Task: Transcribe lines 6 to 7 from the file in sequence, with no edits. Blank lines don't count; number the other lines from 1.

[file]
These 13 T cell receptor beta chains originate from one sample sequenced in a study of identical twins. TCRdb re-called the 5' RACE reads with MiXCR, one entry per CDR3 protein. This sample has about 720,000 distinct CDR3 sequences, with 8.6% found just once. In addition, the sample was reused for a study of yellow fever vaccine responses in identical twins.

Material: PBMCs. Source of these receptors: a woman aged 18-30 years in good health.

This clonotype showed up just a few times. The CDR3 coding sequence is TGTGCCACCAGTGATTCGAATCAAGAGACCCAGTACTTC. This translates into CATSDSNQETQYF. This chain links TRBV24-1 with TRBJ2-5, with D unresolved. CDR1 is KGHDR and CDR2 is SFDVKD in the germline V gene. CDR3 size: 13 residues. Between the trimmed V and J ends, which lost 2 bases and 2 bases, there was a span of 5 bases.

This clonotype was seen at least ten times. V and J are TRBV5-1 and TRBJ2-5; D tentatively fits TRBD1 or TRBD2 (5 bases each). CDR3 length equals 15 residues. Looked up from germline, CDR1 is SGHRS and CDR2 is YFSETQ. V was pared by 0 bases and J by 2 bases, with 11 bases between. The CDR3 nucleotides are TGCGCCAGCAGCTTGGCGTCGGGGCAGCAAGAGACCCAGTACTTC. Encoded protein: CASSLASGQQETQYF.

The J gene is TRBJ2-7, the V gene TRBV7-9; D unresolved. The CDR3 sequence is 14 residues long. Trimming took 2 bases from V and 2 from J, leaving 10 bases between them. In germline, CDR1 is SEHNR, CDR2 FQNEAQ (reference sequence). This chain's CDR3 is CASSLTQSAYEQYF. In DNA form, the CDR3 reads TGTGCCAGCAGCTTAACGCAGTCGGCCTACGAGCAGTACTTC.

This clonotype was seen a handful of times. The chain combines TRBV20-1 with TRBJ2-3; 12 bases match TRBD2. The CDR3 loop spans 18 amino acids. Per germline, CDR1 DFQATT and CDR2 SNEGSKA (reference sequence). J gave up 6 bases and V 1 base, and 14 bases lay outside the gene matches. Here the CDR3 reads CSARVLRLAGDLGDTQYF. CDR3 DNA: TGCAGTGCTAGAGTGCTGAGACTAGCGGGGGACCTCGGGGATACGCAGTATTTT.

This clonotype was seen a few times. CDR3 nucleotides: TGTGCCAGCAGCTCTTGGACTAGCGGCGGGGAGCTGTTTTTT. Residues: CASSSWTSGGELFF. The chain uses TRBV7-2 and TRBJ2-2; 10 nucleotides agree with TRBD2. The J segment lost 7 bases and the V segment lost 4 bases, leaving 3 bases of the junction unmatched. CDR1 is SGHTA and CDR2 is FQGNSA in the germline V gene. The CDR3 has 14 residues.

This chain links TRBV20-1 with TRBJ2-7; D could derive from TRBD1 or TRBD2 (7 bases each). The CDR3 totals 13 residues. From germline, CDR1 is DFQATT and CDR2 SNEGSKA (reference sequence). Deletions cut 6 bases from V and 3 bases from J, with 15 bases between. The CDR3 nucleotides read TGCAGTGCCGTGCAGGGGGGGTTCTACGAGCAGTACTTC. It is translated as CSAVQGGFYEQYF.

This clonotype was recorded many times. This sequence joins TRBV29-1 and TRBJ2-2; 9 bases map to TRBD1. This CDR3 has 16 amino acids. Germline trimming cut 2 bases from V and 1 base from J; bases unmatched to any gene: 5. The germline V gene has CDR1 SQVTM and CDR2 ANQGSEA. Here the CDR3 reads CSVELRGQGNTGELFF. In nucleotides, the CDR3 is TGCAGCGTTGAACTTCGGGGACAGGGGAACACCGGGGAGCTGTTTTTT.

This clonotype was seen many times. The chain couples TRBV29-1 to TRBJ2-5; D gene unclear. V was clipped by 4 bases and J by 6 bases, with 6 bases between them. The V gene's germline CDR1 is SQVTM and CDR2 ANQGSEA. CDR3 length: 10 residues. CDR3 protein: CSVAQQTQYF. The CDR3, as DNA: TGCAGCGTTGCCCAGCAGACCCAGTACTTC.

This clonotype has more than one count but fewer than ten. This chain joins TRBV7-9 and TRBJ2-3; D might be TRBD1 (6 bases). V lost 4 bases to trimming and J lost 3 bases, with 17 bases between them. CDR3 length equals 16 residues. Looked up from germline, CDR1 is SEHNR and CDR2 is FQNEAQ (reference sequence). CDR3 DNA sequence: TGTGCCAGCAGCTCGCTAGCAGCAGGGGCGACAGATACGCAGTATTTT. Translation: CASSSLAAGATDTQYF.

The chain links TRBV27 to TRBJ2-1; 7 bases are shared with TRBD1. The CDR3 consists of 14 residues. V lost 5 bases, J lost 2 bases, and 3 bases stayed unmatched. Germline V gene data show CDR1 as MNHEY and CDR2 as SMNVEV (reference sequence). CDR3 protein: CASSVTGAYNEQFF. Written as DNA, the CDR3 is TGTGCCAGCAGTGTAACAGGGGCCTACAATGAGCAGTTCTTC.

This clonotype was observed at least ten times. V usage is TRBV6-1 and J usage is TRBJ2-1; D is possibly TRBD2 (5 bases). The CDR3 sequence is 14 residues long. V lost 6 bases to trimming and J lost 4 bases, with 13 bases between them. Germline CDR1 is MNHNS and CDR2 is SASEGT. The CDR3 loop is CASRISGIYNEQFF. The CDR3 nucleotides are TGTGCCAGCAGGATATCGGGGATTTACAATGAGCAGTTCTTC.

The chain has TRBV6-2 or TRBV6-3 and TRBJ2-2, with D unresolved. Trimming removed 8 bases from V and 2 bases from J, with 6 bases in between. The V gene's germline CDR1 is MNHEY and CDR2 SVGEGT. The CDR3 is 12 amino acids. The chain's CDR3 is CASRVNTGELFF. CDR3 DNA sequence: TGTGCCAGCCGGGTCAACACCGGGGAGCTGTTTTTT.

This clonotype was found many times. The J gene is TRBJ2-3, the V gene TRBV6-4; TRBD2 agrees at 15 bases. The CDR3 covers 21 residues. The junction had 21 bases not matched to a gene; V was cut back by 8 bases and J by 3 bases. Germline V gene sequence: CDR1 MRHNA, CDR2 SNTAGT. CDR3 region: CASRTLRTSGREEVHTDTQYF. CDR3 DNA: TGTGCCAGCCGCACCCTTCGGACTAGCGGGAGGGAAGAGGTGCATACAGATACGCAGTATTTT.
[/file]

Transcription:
This clonotype was seen a handful of times. The chain combines TRBV20-1 with TRBJ2-3; 12 bases match TRBD2. The CDR3 loop spans 18 amino acids. Per germline, CDR1 DFQATT and CDR2 SNEGSKA (reference sequence). J gave up 6 bases and V 1 base, and 14 bases lay outside the gene matches. Here the CDR3 reads CSARVLRLAGDLGDTQYF. CDR3 DNA: TGCAGTGCTAGAGTGCTGAGACTAGCGGGGGACCTCGGGGATACGCAGTATTTT.

This clonotype was seen a few times. CDR3 nucleotides: TGTGCCAGCAGCTCTTGGACTAGCGGCGGGGAGCTGTTTTTT. Residues: CASSSWTSGGELFF. The chain uses TRBV7-2 and TRBJ2-2; 10 nucleotides agree with TRBD2. The J segment lost 7 bases and the V segment lost 4 bases, leaving 3 bases of the junction unmatched. CDR1 is SGHTA and CDR2 is FQGNSA in the germline V gene. The CDR3 has 14 residues.